The innocent

It is not only the guilty who suffer. We have to be realistic and recognise that there are many times when innocent people including Christians are caught up in disasters. So let us come to the third question we asked earlier: Why do the innocent suffer? This is a question often asked by non-Christians and sometimes by Christians as well.

The answer is not easy to accept. The fact is that there are no innocent people. When we talk of ‘innocent’ people we mean those who are relatively good on a human level, but there are no truly innocent people in God’s estimation. He is altogether holy. We, on the other hand, are all sinners. Sin is universal. We are sinners by birth, by nature and by practice. Even children are not innocent, as most parents realise.

The Bible teaches that Adam’s sin was imputed to all of us, not arbitrarily, and certainly not unfairly. In one sense, all of us were on probation in the Garden of Eden, because Adam was our representative. By that we mean that the whole human race was present, though unborn, in Adam. It was not just one person who rebelled against God’s law; it was all humanity that sinned. This seems to be the meaning of Romans 5:12, where Paul says concerning Adam’s failure that ‘through one man … all sinned’. Even though we may have difficulty understanding this, we must again fall back on the justice of God. We deserve our sinful nature, and express it constantly, because we gladly follow the same path of disobedience that Adam took.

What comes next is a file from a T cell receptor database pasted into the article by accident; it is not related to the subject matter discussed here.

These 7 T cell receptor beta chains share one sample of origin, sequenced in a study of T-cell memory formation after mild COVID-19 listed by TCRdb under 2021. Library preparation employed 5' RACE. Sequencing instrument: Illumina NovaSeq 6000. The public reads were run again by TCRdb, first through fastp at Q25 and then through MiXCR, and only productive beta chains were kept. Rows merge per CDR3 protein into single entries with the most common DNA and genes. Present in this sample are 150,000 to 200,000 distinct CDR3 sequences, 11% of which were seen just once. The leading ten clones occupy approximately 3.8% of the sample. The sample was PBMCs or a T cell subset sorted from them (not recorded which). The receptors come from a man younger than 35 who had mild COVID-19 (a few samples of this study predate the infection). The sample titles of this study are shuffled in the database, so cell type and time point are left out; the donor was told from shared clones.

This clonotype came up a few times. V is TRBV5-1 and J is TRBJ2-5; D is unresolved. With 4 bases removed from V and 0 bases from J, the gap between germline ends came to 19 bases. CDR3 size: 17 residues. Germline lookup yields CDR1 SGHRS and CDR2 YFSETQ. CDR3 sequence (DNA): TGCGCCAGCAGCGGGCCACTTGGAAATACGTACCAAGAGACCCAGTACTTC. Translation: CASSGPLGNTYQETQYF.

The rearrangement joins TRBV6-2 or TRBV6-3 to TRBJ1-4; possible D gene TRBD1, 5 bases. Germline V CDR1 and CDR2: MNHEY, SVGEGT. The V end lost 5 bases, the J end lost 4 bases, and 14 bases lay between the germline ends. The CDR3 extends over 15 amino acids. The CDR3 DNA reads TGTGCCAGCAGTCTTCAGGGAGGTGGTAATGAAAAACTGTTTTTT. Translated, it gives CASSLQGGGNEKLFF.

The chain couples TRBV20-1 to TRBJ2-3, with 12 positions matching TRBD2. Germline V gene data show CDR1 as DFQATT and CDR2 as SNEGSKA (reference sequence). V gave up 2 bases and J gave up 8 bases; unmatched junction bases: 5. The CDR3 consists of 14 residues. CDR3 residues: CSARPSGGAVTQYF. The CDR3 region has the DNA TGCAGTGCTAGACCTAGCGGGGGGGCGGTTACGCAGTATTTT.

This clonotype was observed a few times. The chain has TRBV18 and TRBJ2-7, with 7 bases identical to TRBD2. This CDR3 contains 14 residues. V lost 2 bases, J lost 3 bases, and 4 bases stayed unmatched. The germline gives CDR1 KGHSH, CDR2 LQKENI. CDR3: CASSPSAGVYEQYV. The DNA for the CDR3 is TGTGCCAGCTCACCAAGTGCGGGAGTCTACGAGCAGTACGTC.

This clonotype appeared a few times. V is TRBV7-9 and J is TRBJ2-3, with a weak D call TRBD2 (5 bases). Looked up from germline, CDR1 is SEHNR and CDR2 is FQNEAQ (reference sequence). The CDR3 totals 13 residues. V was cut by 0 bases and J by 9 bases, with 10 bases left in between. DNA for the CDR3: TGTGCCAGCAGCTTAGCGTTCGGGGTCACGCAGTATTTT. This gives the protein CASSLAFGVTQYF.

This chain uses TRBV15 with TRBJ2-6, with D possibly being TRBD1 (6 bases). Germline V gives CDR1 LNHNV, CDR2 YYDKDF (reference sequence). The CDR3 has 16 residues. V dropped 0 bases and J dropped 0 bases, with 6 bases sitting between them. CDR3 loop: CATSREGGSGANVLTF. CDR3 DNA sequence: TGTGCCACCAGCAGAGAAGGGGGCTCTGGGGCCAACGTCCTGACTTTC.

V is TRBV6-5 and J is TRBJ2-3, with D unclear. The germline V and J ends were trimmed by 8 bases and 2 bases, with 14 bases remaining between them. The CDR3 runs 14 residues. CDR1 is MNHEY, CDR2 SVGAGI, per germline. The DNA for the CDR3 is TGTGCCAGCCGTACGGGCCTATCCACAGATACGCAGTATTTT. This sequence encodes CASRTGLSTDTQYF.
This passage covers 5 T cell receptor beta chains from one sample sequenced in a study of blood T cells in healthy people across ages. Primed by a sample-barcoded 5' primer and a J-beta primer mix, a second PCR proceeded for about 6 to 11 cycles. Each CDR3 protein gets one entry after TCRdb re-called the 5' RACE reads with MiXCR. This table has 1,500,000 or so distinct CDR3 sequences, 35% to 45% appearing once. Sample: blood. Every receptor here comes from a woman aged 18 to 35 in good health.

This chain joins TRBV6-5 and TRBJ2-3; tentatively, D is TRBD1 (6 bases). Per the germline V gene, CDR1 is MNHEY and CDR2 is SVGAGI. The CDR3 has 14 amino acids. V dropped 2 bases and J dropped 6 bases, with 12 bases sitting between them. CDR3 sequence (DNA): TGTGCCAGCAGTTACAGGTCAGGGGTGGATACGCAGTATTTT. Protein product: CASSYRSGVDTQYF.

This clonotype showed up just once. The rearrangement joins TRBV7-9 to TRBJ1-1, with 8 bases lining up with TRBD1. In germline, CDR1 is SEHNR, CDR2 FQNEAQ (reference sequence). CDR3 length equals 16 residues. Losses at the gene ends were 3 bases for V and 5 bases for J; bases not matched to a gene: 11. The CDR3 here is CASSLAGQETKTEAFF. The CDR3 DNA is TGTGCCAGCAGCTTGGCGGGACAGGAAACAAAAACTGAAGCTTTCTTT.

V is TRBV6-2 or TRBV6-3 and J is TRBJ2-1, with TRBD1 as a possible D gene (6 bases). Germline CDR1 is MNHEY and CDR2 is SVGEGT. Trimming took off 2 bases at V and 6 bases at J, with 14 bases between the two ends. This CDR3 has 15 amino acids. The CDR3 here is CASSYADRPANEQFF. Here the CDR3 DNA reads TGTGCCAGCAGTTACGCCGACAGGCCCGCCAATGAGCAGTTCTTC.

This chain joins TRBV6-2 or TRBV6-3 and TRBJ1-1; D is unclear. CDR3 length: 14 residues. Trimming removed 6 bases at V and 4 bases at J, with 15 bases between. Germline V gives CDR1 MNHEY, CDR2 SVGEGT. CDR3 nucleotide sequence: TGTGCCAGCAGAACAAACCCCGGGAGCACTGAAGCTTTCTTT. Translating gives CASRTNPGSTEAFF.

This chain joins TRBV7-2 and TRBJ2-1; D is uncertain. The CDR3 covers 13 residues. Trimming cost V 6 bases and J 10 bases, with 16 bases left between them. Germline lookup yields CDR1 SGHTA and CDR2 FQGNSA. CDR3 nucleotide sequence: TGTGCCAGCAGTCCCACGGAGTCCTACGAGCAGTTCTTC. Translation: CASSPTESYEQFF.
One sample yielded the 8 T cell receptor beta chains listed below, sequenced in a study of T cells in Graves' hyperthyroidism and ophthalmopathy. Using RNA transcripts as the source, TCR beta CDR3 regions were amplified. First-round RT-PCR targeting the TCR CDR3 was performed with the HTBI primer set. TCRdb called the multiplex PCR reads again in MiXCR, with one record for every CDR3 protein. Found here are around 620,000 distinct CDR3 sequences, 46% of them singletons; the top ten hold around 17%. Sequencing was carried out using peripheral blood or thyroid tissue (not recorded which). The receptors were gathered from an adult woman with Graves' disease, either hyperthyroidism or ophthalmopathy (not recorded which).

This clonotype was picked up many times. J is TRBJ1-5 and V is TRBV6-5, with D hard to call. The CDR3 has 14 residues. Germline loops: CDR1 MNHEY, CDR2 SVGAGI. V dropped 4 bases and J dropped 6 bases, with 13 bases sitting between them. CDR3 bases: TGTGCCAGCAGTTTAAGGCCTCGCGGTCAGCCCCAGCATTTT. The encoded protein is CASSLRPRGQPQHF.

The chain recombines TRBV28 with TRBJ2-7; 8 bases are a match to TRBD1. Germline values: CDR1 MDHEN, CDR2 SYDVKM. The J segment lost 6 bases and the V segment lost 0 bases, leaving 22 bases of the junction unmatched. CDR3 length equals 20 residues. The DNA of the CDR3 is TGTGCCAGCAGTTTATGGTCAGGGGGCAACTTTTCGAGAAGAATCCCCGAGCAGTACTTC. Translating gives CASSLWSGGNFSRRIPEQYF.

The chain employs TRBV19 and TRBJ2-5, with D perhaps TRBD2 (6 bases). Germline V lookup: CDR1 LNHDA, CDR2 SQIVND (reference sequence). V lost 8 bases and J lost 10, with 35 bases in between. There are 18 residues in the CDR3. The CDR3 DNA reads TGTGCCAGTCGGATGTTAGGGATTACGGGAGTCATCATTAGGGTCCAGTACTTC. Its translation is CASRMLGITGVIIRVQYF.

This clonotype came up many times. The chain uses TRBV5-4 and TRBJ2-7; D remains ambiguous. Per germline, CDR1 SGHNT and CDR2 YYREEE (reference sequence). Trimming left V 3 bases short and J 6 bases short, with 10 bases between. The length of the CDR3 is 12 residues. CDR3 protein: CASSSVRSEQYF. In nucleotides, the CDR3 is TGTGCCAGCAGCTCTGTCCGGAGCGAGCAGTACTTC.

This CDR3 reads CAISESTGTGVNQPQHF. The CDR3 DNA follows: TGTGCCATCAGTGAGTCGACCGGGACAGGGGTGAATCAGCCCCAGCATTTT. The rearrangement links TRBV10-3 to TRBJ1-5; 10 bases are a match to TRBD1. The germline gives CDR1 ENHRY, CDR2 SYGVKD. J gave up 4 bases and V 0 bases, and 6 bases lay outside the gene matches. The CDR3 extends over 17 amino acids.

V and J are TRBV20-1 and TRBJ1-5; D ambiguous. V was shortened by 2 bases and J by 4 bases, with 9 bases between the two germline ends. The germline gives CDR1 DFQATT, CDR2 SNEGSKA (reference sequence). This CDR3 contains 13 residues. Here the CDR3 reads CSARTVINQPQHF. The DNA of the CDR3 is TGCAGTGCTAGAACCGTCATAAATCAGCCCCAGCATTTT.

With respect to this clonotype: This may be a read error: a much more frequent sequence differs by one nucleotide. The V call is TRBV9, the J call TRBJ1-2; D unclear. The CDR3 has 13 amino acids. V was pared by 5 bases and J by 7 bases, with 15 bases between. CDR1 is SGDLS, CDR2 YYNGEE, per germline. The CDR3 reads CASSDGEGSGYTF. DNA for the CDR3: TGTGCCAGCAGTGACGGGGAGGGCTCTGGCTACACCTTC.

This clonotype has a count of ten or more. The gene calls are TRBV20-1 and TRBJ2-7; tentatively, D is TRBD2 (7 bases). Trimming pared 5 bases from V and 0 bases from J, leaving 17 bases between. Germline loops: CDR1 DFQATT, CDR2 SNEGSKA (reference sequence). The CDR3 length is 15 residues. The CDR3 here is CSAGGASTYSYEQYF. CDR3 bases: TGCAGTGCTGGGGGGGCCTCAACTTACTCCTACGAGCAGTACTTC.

SOURCE Jill Wellington Pixabay

A matter of grace

The ‘bottom line’ is that no pain, sorrow or tragedy can ever be considered ‘undeserved’ or ‘unfair’. When we ask, ‘Why are so many starving in Sudan?’ we are asking the wrong question. We should be asking, ‘Why am I not starving?’ When we see people with serious disabilities, we shouldn’t wonder why they are suffering, but rather consider why we enjoy good health.

That we are spared the suffering our sins deserve, is all a matter of grace. Some people suffer more than others, but no one suffers more than they deserve and most of us suffer far less. If we received from God what our sins merited, we would all be sick, or starving, or the victims of violence. We should marvel that God, in his wisdom and goodness, spares most of us from great suffering. It is all undeserved grace. None of us deserves good health, or material prosperity, or any of the other blessings we enjoy in life. Yet God gives us these things in various measures. He ‘sends the rain on the just and on the unjust’ and provides for our daily needs, whether we appreciate it or not (Matthew 5:45; 6:26).